Review of Australian privacy law

18 Sep 2007

This law reform blueprint contains 301 proposals for overhauling Australia’s complex and costly privacy laws and practices. The ALRC proposes a single set of privacy principles for information-handling across all sectors and all levels of government, making it easier and less expensive for organisations to comply and much more simple for people to understand their rights.

The commission also seeks to ensure that personal information stored or processed overseas, as is now routine, has at least the same level of protection as is provided domestically. It proposes that any government agency or company that transfers personal information overseas without consent should remain accountable for any breach of privacy that occurs as a result of the transfer.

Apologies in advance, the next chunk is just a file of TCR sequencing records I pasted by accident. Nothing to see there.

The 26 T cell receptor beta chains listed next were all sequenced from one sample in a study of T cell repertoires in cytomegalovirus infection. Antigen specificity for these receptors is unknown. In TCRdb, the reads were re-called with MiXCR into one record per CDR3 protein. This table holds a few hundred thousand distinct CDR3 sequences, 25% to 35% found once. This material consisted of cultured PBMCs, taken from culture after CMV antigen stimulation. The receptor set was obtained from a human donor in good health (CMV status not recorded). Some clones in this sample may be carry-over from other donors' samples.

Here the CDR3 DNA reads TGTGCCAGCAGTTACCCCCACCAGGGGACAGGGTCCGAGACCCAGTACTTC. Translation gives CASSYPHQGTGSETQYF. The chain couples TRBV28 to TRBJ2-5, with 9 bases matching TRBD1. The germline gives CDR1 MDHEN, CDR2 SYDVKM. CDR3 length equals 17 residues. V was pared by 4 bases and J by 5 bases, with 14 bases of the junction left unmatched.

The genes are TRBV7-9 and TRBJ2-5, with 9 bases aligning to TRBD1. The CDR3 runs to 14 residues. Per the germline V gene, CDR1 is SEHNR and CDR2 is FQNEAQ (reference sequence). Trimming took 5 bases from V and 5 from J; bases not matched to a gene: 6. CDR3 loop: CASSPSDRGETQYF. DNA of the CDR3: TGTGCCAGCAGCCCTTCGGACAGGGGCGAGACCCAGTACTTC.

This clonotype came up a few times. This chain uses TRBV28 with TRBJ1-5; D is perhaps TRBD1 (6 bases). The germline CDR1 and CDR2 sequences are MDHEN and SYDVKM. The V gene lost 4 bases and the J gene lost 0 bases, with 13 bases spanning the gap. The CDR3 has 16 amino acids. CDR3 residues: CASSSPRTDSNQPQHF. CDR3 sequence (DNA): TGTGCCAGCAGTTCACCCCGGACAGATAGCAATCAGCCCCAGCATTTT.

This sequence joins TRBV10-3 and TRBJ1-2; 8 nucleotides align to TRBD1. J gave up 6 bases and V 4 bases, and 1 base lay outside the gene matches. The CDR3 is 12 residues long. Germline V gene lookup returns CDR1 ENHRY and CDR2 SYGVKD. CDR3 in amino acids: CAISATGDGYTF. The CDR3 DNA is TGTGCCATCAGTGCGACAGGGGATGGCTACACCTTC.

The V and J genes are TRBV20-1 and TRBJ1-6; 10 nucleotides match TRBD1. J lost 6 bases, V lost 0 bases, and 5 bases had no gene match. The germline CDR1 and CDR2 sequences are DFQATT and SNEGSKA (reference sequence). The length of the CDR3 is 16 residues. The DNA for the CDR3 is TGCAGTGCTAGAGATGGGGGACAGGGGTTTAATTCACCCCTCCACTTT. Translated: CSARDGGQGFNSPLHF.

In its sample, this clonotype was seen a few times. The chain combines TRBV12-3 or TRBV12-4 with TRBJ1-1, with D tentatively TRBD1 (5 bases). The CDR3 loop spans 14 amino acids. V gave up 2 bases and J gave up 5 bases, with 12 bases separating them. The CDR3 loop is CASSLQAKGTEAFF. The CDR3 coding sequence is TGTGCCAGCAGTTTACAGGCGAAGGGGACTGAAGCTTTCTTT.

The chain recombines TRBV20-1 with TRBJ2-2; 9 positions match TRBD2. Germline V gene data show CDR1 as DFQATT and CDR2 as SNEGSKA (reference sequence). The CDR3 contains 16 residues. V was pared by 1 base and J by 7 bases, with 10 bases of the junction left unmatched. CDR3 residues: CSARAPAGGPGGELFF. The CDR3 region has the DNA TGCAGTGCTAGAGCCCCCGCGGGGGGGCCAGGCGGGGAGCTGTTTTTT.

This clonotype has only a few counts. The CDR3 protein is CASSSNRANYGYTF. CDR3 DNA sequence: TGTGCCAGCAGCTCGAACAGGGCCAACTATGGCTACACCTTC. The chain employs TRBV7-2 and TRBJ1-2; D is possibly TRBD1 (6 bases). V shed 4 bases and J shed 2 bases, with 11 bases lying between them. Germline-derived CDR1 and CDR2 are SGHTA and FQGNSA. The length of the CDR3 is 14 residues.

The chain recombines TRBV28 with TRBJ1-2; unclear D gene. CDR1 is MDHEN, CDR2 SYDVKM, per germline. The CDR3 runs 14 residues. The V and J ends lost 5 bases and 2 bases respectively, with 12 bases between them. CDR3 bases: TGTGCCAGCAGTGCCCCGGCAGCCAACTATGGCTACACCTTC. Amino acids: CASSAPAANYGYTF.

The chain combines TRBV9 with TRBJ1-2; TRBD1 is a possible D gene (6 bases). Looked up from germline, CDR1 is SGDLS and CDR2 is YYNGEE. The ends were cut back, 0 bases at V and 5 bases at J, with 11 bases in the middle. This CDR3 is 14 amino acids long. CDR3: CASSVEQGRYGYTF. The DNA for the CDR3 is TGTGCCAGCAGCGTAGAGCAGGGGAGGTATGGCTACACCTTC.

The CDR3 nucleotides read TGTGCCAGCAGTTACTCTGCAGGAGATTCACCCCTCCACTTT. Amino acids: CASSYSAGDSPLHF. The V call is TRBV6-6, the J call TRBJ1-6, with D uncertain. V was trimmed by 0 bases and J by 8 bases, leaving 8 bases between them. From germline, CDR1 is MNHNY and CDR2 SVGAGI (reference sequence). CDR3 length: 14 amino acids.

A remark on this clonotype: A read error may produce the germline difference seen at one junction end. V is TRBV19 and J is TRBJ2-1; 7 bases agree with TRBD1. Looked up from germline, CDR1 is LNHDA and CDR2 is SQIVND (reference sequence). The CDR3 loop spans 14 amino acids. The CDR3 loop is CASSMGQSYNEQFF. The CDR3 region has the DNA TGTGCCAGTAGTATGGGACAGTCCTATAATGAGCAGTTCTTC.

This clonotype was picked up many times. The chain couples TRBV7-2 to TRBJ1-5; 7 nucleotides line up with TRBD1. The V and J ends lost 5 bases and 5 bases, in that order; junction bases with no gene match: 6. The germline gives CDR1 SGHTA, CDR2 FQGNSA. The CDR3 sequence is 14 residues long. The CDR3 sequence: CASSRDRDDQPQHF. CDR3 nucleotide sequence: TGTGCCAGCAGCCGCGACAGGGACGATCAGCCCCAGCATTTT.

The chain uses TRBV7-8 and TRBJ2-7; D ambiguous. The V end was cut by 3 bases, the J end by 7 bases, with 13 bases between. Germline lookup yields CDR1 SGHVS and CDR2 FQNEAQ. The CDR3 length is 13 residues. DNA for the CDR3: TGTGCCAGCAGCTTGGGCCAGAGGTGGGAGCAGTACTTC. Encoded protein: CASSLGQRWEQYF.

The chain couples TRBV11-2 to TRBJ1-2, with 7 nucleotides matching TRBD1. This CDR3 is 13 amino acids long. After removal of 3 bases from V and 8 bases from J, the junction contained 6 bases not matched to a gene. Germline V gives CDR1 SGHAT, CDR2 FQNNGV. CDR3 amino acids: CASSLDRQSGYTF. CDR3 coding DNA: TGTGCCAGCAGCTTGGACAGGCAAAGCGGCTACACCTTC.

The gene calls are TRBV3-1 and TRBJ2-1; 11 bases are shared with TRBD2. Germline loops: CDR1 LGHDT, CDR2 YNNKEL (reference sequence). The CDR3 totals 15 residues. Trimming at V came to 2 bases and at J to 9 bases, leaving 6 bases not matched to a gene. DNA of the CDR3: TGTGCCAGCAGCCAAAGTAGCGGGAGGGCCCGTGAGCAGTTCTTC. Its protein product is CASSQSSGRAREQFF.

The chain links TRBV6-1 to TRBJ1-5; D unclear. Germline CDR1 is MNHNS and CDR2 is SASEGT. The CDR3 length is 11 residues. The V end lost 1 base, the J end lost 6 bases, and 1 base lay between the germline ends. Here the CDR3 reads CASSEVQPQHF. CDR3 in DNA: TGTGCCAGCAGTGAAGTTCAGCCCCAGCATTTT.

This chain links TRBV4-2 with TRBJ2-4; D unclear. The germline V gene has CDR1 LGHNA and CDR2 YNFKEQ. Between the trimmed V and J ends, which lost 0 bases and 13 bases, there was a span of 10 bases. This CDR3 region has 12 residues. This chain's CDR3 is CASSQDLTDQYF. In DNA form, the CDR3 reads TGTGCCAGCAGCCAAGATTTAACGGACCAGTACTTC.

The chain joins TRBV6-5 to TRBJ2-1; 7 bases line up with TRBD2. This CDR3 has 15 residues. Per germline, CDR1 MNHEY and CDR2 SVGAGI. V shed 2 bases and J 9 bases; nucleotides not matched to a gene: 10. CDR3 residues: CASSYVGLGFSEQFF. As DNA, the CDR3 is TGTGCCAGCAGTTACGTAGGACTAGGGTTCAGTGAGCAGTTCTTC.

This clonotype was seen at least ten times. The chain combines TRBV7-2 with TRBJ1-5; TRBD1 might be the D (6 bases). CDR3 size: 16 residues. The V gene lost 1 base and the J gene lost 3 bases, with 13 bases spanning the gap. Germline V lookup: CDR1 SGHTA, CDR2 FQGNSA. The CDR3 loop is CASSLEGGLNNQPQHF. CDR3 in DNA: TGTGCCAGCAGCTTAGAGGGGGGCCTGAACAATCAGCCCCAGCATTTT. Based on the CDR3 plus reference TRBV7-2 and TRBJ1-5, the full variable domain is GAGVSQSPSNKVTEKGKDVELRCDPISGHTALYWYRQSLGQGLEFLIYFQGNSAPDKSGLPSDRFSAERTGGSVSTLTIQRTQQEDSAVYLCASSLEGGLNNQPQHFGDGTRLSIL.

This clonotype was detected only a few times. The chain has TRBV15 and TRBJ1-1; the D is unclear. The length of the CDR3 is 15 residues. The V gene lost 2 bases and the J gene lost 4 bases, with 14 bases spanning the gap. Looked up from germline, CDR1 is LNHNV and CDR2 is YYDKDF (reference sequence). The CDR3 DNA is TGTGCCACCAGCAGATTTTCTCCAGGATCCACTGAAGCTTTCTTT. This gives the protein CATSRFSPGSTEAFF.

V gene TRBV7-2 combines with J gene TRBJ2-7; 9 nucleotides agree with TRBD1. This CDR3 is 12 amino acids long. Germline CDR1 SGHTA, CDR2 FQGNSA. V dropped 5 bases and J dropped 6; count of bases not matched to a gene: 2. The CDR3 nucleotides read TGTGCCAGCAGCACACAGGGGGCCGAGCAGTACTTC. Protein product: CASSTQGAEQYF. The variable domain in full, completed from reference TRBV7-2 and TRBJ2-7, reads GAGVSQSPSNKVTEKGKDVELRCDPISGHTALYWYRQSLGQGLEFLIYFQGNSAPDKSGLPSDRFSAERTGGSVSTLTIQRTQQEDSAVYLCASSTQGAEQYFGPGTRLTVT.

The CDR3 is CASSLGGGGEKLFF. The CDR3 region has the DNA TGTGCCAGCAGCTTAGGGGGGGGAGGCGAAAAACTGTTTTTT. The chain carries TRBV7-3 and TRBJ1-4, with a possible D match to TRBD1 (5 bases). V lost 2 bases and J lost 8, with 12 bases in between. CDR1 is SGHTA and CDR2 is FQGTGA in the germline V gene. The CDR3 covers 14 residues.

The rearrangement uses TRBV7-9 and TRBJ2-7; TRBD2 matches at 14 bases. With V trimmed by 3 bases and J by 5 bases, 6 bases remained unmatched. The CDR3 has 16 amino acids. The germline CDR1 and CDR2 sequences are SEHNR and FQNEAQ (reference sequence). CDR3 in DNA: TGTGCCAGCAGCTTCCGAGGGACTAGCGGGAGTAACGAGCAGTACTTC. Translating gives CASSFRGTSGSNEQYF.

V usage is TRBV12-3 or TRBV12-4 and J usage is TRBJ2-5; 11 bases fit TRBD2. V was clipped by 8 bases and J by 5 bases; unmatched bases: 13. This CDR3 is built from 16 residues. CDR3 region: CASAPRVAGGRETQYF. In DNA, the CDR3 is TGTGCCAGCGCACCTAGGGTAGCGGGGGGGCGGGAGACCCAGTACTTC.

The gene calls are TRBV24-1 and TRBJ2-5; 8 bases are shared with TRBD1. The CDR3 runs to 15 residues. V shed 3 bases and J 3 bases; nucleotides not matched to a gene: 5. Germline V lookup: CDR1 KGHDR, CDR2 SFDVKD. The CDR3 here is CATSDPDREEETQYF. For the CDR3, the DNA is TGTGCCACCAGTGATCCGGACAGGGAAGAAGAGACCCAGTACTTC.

The ALRC also is proposing a new system of data breach notification and the removal of the exemption for political parties from the Privacy Act. Other key proposals include: introducing a new statutory cause of action where an individual’s reasonable expectation of privacy has been breached; abolishing the fee for ‘silent’ telephone numbers; expanding the enforcement powers of the Privacy Commissioner; imposing civil penalties for serious breaches of the Act; and introducing a more comprehensive system of credit reporting.

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